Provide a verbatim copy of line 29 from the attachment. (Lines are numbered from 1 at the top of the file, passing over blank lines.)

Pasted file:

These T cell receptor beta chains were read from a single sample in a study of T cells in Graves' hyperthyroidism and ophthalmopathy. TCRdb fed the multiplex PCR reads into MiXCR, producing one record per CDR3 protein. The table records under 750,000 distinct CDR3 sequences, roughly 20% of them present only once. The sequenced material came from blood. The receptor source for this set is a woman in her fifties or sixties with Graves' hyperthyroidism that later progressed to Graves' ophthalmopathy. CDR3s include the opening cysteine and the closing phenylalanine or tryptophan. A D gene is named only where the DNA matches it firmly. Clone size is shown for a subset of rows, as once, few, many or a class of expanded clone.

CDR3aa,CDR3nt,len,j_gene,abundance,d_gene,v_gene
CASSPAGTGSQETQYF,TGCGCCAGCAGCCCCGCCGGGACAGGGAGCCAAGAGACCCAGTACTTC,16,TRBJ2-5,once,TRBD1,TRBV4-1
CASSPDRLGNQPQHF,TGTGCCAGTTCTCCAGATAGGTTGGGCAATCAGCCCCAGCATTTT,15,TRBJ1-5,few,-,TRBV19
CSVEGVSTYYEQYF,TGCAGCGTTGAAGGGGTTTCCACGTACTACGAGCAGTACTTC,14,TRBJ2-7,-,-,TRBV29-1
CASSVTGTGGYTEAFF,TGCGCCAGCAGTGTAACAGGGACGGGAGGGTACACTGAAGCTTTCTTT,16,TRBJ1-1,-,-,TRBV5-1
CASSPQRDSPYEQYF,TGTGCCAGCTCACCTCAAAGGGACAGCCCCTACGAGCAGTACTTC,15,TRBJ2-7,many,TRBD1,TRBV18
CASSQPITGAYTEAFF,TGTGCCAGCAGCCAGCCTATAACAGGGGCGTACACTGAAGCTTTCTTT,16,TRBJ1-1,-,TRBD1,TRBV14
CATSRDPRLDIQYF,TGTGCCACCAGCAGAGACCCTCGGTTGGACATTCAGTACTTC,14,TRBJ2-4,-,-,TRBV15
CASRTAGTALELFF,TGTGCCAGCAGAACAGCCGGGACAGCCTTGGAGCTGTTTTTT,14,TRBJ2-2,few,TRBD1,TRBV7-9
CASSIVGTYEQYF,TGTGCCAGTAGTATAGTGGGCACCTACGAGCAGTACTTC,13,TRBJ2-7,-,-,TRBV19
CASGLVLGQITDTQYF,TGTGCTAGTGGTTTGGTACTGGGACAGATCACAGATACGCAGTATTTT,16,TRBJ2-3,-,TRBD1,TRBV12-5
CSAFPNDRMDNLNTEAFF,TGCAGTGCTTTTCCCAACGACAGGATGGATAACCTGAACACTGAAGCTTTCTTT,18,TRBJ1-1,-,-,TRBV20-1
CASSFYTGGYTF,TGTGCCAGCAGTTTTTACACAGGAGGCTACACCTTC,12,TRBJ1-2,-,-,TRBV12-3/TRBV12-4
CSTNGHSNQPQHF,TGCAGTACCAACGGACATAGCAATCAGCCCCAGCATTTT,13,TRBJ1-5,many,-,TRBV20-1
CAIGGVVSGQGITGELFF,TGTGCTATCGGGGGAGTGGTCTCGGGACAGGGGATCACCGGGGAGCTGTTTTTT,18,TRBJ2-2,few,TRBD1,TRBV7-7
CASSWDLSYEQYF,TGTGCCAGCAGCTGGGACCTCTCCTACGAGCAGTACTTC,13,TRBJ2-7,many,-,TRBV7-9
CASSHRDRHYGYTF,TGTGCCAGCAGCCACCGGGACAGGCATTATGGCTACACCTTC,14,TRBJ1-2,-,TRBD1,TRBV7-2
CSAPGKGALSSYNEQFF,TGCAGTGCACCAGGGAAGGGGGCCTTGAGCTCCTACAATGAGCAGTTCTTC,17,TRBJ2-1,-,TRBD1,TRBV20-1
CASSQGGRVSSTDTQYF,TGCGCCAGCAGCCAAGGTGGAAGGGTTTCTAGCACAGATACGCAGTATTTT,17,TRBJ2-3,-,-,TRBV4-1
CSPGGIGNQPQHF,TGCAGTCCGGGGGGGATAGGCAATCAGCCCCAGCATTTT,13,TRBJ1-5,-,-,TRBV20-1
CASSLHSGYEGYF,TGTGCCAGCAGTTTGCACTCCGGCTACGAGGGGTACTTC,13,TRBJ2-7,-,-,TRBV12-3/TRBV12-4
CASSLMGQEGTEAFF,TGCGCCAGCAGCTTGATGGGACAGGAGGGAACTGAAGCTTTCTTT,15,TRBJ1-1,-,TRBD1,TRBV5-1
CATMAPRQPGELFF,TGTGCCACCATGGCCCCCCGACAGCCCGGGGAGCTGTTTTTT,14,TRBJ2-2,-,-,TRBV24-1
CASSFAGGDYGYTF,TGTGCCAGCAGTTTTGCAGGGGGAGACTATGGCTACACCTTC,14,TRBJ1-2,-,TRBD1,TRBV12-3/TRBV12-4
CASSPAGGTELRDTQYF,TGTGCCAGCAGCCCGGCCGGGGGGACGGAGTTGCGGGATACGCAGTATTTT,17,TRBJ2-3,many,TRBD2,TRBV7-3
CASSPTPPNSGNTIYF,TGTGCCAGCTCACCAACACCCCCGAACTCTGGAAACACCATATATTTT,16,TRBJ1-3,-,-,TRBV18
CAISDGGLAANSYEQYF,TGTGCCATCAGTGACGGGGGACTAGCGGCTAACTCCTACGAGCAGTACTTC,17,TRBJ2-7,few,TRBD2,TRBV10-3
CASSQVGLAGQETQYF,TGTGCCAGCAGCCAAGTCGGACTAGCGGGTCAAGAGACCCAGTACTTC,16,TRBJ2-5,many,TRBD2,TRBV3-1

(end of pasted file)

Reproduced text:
CASSQVGLAGQETQYF,TGTGCCAGCAGCCAAGTCGGACTAGCGGGTCAAGAGACCCAGTACTTC,16,TRBJ2-5,many,TRBD2,TRBV3-1